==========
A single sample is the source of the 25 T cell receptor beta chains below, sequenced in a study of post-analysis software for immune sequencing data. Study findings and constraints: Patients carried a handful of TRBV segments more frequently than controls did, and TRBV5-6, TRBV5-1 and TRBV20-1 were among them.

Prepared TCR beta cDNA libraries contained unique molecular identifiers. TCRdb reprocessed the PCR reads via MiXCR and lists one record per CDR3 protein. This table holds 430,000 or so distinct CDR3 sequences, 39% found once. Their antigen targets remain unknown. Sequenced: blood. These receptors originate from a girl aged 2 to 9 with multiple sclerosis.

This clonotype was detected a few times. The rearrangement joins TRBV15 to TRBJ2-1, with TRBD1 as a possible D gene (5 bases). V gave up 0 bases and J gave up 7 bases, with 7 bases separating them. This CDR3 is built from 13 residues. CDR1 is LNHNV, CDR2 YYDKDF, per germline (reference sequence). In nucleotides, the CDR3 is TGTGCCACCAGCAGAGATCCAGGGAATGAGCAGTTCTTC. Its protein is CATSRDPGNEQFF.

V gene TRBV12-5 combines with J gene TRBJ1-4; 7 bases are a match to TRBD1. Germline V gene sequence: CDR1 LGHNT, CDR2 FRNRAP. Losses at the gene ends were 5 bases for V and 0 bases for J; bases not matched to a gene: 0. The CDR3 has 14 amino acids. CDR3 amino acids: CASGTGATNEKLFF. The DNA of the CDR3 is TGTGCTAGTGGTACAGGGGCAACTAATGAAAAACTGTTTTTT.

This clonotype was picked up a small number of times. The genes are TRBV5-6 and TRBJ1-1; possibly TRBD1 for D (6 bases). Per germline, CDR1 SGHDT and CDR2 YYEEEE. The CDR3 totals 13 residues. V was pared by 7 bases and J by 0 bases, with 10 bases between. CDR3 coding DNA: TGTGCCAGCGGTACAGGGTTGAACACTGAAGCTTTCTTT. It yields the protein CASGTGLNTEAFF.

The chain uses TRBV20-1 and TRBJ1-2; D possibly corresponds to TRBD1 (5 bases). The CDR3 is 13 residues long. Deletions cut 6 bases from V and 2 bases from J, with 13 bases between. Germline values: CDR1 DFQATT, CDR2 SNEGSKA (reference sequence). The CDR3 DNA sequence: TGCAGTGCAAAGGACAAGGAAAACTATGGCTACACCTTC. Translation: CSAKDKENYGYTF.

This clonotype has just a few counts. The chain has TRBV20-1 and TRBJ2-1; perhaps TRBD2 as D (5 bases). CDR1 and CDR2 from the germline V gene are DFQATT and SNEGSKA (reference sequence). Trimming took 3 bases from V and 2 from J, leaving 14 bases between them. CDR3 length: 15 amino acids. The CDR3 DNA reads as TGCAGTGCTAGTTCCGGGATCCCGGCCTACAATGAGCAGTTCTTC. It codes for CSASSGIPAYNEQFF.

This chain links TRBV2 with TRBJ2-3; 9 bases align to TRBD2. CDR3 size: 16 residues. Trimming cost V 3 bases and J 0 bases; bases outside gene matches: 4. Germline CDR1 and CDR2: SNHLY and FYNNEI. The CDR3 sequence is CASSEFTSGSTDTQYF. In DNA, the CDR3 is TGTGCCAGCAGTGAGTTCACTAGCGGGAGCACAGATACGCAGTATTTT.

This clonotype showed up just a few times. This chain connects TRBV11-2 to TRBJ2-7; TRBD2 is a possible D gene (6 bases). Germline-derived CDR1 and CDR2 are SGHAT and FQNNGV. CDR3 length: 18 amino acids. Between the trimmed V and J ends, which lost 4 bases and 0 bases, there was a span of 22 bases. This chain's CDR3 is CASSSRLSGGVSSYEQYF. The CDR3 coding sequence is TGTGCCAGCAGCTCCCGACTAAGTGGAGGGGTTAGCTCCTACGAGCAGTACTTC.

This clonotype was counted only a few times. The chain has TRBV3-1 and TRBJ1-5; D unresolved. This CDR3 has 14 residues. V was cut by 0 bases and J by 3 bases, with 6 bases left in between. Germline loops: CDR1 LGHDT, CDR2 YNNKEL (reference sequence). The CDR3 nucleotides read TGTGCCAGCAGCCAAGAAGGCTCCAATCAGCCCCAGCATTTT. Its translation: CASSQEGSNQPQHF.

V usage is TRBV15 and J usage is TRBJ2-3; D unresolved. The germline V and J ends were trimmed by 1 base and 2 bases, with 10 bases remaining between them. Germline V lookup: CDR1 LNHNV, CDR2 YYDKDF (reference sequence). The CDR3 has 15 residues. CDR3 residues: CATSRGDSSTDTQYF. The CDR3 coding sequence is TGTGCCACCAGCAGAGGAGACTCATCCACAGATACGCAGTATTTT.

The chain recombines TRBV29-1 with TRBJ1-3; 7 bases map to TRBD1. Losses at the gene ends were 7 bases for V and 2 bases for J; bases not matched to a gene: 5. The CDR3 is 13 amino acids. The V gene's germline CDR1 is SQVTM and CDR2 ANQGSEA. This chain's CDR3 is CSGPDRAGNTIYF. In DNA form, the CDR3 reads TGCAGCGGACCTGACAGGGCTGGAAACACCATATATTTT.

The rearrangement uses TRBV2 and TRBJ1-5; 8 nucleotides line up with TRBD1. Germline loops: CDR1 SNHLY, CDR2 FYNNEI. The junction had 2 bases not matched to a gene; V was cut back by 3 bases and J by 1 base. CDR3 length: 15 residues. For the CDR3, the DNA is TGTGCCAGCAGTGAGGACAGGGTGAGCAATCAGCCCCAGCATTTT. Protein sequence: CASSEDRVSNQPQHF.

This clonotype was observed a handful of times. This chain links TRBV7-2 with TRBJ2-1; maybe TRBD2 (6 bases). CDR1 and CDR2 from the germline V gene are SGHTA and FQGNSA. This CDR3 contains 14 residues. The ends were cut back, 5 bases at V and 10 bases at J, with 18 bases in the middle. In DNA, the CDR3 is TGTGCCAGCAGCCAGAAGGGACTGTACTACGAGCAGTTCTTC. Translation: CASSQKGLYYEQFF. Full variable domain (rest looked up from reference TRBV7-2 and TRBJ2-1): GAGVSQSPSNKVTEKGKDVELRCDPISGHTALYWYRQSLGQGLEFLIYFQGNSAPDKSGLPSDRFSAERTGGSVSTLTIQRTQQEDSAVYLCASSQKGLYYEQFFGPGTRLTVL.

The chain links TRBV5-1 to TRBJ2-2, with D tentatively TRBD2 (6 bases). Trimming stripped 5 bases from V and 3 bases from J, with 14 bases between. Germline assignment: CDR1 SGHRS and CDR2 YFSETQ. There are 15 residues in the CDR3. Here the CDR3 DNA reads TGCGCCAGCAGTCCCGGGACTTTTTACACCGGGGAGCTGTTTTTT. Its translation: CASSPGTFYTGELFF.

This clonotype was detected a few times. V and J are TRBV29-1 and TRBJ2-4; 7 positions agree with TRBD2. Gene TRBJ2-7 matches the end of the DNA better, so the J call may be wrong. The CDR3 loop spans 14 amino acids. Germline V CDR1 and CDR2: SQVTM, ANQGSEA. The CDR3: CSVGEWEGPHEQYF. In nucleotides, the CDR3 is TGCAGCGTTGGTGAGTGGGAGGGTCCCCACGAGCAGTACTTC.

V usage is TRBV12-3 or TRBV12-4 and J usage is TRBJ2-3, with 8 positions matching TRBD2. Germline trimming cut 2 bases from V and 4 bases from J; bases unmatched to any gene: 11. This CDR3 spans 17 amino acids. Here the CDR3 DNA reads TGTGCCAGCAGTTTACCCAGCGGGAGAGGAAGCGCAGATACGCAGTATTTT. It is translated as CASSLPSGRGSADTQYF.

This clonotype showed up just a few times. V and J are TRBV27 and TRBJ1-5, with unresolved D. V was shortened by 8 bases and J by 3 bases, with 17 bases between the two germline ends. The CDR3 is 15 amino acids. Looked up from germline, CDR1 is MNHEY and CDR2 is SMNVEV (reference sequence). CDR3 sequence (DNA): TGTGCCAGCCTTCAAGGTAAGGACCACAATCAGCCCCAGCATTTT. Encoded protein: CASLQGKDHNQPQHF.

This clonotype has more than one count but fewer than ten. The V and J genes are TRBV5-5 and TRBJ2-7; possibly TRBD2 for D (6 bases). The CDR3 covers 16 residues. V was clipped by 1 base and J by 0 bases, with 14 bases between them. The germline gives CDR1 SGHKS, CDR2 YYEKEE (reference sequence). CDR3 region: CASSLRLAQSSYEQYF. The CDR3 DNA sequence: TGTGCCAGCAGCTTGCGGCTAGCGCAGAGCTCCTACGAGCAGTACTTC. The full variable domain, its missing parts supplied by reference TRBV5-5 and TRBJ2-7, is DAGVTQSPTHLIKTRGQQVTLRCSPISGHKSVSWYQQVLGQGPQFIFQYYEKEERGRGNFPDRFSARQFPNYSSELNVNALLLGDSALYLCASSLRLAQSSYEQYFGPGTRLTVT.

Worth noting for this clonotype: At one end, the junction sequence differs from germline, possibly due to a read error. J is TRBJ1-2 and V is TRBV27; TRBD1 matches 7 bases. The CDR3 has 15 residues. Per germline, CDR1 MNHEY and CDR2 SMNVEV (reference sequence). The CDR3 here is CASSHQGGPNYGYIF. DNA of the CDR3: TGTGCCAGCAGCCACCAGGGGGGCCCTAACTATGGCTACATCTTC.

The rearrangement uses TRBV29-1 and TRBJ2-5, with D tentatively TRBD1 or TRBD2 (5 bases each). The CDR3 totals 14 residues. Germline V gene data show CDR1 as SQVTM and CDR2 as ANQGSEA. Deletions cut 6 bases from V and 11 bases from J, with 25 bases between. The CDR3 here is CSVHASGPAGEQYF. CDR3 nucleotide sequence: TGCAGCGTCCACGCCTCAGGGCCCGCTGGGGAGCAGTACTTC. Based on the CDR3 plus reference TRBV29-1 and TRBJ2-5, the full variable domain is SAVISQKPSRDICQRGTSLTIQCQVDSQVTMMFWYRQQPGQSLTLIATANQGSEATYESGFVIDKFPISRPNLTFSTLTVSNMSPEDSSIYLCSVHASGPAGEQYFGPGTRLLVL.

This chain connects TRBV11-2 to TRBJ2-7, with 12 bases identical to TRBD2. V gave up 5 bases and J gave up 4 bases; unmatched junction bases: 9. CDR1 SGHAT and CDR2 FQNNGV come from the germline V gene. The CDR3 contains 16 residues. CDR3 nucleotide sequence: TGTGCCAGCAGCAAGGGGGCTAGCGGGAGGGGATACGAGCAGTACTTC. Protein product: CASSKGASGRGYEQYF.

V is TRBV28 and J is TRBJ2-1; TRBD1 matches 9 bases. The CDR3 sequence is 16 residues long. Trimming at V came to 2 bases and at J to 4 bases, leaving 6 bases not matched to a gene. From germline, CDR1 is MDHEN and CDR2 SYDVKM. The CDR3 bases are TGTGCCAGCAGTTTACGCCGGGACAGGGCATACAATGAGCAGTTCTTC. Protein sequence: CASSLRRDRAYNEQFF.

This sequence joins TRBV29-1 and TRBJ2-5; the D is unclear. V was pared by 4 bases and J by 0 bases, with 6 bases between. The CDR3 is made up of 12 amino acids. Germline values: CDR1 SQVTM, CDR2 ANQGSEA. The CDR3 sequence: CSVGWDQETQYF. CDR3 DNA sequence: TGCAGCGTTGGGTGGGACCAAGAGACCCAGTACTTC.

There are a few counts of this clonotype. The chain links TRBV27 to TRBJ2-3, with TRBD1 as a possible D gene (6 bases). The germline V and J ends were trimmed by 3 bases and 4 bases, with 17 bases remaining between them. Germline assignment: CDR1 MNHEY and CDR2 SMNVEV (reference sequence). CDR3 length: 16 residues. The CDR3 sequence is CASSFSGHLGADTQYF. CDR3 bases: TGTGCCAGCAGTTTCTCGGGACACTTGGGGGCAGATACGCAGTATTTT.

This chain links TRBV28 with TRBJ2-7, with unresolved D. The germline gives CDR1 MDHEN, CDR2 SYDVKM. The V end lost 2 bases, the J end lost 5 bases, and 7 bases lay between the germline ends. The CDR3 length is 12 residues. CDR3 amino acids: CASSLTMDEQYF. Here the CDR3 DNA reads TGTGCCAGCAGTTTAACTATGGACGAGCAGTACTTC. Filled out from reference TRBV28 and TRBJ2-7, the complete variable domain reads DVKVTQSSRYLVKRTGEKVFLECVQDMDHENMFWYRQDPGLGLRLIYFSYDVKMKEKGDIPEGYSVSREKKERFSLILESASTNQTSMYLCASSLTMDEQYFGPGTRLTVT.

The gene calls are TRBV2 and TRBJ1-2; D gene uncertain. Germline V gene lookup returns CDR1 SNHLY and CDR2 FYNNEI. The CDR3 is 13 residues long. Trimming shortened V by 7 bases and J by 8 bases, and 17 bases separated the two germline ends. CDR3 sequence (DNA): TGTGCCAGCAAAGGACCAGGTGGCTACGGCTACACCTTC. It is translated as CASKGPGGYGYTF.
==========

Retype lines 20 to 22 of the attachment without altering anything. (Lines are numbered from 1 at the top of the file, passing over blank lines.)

Worth noting for this clonotype: At one end, the junction sequence differs from germline, possibly due to a read error. J is TRBJ1-2 and V is TRBV27; TRBD1 matches 7 bases. The CDR3 has 15 residues. Per germline, CDR1 MNHEY and CDR2 SMNVEV (reference sequence). The CDR3 here is CASSHQGGPNYGYIF. DNA of the CDR3: TGTGCCAGCAGCCACCAGGGGGGCCCTAACTATGGCTACATCTTC.

The rearrangement uses TRBV29-1 and TRBJ2-5, with D tentatively TRBD1 or TRBD2 (5 bases each). The CDR3 totals 14 residues. Germline V gene data show CDR1 as SQVTM and CDR2 as ANQGSEA. Deletions cut 6 bases from V and 11 bases from J, with 25 bases between. The CDR3 here is CSVHASGPAGEQYF. CDR3 nucleotide sequence: TGCAGCGTCCACGCCTCAGGGCCCGCTGGGGAGCAGTACTTC. Based on the CDR3 plus reference TRBV29-1 and TRBJ2-5, the full variable domain is SAVISQKPSRDICQRGTSLTIQCQVDSQVTMMFWYRQQPGQSLTLIATANQGSEATYESGFVIDKFPISRPNLTFSTLTVSNMSPEDSSIYLCSVHASGPAGEQYFGPGTRLLVL.

This chain connects TRBV11-2 to TRBJ2-7, with 12 bases identical to TRBD2. V gave up 5 bases and J gave up 4 bases; unmatched junction bases: 9. CDR1 SGHAT and CDR2 FQNNGV come from the germline V gene. The CDR3 contains 16 residues. CDR3 nucleotide sequence: TGTGCCAGCAGCAAGGGGGCTAGCGGGAGGGGATACGAGCAGTACTTC. Protein product: CASSKGASGRGYEQYF.